If you’ve just landed your first job in China, congratulations! You’ve now got a whole lot to learn. One of the first aspects of Chinese workplace culture you’ll come across is that of lunch break etiquette. It generally differs widely from the West, so take note and use your China lunch time wisely.
The First Day
It’s pretty standard for a boss to take a new hire for lunch on the first day. It may be just you and him/her, or it may be the whole team. What’s pretty certain, however, is that it will be a fairly upmarket place and there will be plenty of food, as they’ll want to impress you and give you a good welcome. First of all, brush up on your Chinese table manners. Secondly, don’t try and cram too much into your first day, as this may take a while. Thirdly, don’t even think about trying to pay. The most important person at the table will pick up the bill, and obviously that isn’t you!
Eating With Colleagues
Similar lunches with the boss will pop up from time to time, requiring you to drop all other plans and follow suit. On regular days, however, you’re likely to see colleagues splitting into smaller groups to eat lunch. They’ll probably to ask if you want to come with them when you first start. Say yes, even if you’d rather sulk away on your own, or they’ll be reluctant to ask you again. Even if you don’t speak Chinese and your colleagues don’t speak English, regularly taking lunch with them will hugely enrich your experience of working in a Chinese office and stop you looking and feeling like an outsider.
Most Chinese offices have a set hour when everyone goes for lunch. It can be pretty early, even before 12 noon so workers can “beat the crowds” (it doesn’t work). Chinese workplaces will differ, but most of the time you’ll be expected to take the whole hour. If you’d like to work through lunch or just take half an hour and leave half an hour earlier, this should be discussed with your boss first.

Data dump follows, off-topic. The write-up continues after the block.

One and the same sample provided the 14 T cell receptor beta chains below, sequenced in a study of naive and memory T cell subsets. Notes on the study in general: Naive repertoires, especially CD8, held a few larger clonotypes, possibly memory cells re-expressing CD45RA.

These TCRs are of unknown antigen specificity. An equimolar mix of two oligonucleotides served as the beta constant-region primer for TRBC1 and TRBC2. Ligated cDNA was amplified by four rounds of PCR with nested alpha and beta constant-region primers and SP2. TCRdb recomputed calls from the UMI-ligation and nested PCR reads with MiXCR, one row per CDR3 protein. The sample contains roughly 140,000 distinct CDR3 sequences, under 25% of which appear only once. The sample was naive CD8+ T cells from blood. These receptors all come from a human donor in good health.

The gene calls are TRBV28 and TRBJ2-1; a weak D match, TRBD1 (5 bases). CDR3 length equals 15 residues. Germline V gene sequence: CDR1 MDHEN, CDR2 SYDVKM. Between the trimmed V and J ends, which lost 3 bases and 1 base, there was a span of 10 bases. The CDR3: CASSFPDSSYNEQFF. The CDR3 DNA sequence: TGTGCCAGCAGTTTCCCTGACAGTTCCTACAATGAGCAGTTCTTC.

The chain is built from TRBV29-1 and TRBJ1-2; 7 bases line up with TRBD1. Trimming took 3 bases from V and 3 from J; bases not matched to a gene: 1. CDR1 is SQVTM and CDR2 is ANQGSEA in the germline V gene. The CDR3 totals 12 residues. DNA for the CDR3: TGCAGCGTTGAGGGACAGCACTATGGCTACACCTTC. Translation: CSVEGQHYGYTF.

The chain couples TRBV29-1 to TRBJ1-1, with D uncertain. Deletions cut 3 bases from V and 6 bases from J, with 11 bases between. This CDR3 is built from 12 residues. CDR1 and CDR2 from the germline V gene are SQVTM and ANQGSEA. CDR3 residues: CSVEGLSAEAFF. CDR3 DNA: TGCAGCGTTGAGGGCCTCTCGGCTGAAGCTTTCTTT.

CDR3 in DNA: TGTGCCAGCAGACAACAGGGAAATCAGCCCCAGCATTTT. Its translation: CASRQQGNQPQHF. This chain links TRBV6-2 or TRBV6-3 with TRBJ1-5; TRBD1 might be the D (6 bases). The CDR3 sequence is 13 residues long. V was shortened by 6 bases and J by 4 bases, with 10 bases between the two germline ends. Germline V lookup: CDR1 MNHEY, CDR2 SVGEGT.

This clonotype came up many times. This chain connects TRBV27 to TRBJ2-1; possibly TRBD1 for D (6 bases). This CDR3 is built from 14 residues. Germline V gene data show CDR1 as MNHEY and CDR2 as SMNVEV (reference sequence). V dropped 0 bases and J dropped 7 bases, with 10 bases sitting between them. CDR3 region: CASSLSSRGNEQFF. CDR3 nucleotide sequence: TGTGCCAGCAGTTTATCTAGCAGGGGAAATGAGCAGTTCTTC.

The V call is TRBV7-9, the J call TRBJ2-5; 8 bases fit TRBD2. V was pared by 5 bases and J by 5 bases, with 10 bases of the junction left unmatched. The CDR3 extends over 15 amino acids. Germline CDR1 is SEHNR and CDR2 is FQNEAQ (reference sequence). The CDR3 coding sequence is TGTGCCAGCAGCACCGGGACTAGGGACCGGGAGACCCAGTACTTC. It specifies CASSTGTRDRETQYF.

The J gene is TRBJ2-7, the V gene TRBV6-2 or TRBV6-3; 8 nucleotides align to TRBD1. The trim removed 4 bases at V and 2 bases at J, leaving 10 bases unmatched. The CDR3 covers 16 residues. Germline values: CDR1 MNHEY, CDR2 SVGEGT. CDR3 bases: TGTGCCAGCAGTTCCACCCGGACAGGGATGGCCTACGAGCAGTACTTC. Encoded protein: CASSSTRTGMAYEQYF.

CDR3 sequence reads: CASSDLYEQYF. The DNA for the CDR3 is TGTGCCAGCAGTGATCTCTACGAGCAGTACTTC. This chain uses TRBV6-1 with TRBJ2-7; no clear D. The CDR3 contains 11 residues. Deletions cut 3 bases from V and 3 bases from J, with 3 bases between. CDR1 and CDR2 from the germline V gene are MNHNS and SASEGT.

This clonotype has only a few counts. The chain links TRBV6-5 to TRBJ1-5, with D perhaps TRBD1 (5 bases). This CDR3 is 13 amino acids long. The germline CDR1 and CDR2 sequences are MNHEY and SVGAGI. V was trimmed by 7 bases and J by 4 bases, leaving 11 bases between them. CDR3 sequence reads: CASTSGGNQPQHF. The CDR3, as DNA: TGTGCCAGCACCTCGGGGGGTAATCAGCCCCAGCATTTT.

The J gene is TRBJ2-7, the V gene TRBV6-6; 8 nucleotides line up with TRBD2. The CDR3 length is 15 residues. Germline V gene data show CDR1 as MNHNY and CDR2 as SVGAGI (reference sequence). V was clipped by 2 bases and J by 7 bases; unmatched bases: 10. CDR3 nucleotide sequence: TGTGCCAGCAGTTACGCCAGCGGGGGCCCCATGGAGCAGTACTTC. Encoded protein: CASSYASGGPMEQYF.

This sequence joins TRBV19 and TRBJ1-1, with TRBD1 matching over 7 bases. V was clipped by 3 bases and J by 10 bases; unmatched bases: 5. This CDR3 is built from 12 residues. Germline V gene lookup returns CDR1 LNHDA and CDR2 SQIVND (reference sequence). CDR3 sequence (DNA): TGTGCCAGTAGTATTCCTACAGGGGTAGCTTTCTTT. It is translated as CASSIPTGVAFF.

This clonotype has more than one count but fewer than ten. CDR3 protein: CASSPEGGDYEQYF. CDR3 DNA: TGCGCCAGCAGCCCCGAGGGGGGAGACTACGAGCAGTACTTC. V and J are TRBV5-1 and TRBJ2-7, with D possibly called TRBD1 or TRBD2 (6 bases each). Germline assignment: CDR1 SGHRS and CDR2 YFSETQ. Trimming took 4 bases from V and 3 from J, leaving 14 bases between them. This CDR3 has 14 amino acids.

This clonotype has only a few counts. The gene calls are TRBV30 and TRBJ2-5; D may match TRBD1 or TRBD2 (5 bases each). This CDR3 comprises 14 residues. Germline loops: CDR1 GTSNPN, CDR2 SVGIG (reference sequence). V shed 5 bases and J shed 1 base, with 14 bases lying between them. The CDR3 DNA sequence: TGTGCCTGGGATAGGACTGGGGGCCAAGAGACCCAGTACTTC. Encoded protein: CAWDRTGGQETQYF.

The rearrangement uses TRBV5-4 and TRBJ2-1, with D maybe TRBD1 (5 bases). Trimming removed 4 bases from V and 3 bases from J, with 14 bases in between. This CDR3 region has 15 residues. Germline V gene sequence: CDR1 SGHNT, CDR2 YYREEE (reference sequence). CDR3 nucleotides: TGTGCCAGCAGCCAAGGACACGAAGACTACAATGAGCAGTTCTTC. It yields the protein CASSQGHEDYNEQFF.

Eating At Your Desk
Again, rules on eating at your desk will vary in Chinese businesses. Many offices will have a microwave in the corner, but make sure you figure out what others are doing before you stomp in and break the system. Some offices have a separate space for workers to eat food they brought in themselves, while others will be fine about you eating at your desk. If you want to be extra considerate, which of course you do, pay some mind to the smells you fill the office with. There are certain foods that Chinese people find gross, so think about that before you fire up the fondue.
Unless the boss has invited you out for lunch, it’s absolutely fine for you to run errands in your lunch hour. If you think whatever you need to do might take longer than an hour, however, it’s best to leave it until after work or give your boss fair warning if it really can’t wait. If your lunch hour runs over, apologize and offer to make up the time at the end of the day.
It’s not uncommon for Chinese office workers to wolf down their food and then spend the rest of their lunch hour napping at their desks. If you’re the sort of person who can do this, go ahead and join them as long as you’re sure it’s allowed. Don’t forget to set an alarm so you don’t sleep over though, as your colleagues might be too polite to wake you!
If you work in sales or a job that requires you to wine and dine clients from time to time, you’ve probably already negotiated an expenses account with your Chinese employer. If not, make sure you know the boundaries before you go crazy on the lobster and Champagne. Some bosses may, for example, expect you to buy a couple of coffees out of your own pocket, and/or have a threshold on how much you can spend.
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